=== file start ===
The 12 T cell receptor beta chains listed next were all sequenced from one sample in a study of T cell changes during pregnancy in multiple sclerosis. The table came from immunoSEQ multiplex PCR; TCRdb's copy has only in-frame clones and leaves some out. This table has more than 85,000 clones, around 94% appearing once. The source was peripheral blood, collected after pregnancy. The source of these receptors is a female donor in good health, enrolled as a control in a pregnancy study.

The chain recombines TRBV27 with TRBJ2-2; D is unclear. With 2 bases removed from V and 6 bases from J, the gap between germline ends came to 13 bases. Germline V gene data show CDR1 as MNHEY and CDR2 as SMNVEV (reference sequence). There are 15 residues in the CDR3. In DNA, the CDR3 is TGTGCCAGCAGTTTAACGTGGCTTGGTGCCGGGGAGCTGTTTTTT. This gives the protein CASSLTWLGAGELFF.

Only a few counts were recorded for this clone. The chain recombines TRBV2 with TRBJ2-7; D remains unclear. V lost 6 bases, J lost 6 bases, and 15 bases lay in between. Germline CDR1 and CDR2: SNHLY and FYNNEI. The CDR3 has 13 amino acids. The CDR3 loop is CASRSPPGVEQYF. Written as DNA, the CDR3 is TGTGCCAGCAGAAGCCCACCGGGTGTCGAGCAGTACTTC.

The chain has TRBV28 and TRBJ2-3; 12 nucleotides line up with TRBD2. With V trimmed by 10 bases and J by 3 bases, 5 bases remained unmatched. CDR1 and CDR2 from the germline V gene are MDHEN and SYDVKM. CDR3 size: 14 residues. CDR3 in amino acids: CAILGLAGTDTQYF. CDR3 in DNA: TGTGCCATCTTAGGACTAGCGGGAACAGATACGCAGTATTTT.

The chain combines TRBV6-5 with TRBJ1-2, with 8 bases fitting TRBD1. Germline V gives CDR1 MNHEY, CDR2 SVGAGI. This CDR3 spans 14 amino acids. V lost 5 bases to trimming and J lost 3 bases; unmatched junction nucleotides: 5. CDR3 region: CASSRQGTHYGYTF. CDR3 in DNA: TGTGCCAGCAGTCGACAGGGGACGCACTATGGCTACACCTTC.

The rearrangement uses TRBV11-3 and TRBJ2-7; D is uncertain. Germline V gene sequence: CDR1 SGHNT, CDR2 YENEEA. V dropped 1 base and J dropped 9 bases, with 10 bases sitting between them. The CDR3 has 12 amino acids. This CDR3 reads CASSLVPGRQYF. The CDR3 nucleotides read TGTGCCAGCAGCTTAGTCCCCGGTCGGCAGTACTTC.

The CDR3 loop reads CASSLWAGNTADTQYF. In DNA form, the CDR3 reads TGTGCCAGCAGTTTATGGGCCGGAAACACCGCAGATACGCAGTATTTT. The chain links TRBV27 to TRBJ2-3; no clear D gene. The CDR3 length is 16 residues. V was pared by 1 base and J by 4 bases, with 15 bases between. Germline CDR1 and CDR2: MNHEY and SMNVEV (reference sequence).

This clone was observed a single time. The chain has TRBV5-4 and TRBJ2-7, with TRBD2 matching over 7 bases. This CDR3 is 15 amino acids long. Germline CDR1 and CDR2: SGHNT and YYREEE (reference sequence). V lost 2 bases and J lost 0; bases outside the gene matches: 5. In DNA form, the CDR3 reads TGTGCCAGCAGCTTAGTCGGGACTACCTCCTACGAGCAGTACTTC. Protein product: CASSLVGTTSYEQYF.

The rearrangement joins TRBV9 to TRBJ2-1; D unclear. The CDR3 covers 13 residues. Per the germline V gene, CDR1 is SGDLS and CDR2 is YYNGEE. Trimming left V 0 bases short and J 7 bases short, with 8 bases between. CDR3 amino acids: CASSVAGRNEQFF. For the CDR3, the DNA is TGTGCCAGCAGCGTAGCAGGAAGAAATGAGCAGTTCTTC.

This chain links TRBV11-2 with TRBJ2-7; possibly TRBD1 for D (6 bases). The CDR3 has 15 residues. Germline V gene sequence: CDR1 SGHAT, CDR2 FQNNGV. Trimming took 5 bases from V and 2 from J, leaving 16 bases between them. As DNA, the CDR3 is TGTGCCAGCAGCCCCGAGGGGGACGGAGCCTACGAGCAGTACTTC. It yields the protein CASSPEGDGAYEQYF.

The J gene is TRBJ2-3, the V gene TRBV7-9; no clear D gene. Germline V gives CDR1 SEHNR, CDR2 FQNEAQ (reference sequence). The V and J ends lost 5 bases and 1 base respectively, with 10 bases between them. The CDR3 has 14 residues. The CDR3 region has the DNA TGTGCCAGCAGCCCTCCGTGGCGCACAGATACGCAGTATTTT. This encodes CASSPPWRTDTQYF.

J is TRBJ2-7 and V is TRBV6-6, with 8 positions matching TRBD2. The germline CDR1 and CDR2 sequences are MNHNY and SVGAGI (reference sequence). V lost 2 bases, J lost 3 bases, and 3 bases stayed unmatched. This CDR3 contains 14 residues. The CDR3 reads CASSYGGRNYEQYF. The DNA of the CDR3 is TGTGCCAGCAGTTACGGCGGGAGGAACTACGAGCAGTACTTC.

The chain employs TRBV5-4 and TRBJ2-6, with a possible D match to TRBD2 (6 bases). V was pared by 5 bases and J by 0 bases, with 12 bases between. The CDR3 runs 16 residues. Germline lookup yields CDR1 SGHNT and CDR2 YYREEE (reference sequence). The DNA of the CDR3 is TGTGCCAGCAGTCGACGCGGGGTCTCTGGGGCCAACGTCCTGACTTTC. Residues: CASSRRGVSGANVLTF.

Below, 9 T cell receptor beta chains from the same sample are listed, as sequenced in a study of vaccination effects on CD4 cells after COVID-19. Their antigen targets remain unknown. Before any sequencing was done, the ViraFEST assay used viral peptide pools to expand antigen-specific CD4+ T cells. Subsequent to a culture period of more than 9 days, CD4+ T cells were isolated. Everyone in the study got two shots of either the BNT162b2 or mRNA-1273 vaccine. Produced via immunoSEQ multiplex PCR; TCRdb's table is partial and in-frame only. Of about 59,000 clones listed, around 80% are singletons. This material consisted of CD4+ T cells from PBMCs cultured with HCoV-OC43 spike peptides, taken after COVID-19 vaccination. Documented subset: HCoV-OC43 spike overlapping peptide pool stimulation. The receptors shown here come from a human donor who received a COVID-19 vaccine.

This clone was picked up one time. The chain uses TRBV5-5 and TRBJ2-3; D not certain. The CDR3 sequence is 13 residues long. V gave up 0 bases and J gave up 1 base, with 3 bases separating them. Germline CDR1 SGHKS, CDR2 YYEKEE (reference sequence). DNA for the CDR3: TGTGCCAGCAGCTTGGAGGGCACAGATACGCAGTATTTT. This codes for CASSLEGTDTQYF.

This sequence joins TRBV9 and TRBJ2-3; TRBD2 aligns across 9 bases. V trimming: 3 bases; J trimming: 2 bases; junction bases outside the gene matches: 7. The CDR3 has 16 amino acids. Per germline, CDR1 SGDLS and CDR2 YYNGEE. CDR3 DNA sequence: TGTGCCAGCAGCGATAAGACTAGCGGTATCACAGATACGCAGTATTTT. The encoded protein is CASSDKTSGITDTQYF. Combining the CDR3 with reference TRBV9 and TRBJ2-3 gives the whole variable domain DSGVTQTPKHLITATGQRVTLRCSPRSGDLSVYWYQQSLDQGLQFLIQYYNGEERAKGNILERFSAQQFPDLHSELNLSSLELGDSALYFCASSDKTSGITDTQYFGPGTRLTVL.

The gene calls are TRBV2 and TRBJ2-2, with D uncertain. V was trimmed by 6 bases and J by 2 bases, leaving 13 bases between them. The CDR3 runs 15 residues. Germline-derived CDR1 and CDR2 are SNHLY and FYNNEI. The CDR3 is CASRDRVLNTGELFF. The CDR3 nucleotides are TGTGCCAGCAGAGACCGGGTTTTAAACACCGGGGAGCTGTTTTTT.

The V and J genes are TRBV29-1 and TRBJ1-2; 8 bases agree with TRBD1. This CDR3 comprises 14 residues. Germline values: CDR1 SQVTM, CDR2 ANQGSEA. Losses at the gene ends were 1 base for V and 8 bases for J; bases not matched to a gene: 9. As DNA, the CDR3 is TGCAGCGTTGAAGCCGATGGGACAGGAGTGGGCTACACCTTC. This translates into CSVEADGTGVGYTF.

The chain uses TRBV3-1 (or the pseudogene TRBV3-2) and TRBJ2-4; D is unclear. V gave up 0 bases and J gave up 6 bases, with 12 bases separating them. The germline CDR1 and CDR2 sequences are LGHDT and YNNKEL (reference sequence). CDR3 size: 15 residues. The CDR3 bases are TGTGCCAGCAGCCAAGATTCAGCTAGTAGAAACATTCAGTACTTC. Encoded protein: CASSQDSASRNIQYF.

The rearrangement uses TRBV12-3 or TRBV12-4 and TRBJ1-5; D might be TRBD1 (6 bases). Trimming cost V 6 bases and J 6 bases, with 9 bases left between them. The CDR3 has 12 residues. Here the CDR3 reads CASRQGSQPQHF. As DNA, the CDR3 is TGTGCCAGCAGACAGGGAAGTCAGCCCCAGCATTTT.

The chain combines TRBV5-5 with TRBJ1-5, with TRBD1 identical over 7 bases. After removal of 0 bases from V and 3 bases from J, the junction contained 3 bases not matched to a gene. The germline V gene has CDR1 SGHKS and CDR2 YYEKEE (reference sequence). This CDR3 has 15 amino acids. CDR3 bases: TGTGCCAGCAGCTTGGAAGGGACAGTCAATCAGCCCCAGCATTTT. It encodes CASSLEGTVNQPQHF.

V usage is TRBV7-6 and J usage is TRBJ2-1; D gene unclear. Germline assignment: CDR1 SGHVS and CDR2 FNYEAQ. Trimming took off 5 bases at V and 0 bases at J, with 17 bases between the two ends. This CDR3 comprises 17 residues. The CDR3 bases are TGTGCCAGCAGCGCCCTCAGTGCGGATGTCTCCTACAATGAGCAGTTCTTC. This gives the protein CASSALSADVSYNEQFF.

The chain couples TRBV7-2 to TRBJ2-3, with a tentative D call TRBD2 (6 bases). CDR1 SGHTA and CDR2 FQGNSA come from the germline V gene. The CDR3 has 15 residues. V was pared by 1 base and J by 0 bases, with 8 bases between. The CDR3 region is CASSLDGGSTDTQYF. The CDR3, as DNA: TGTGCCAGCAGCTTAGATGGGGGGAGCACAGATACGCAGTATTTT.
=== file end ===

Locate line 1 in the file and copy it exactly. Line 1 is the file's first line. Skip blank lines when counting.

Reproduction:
The 12 T cell receptor beta chains listed next were all sequenced from one sample in a study of T cell changes during pregnancy in multiple sclerosis. The table came from immunoSEQ multiplex PCR; TCRdb's copy has only in-frame clones and leaves some out. This table has more than 85,000 clones, around 94% appearing once. The source was peripheral blood, collected after pregnancy. The source of these receptors is a female donor in good health, enrolled as a control in a pregnancy study.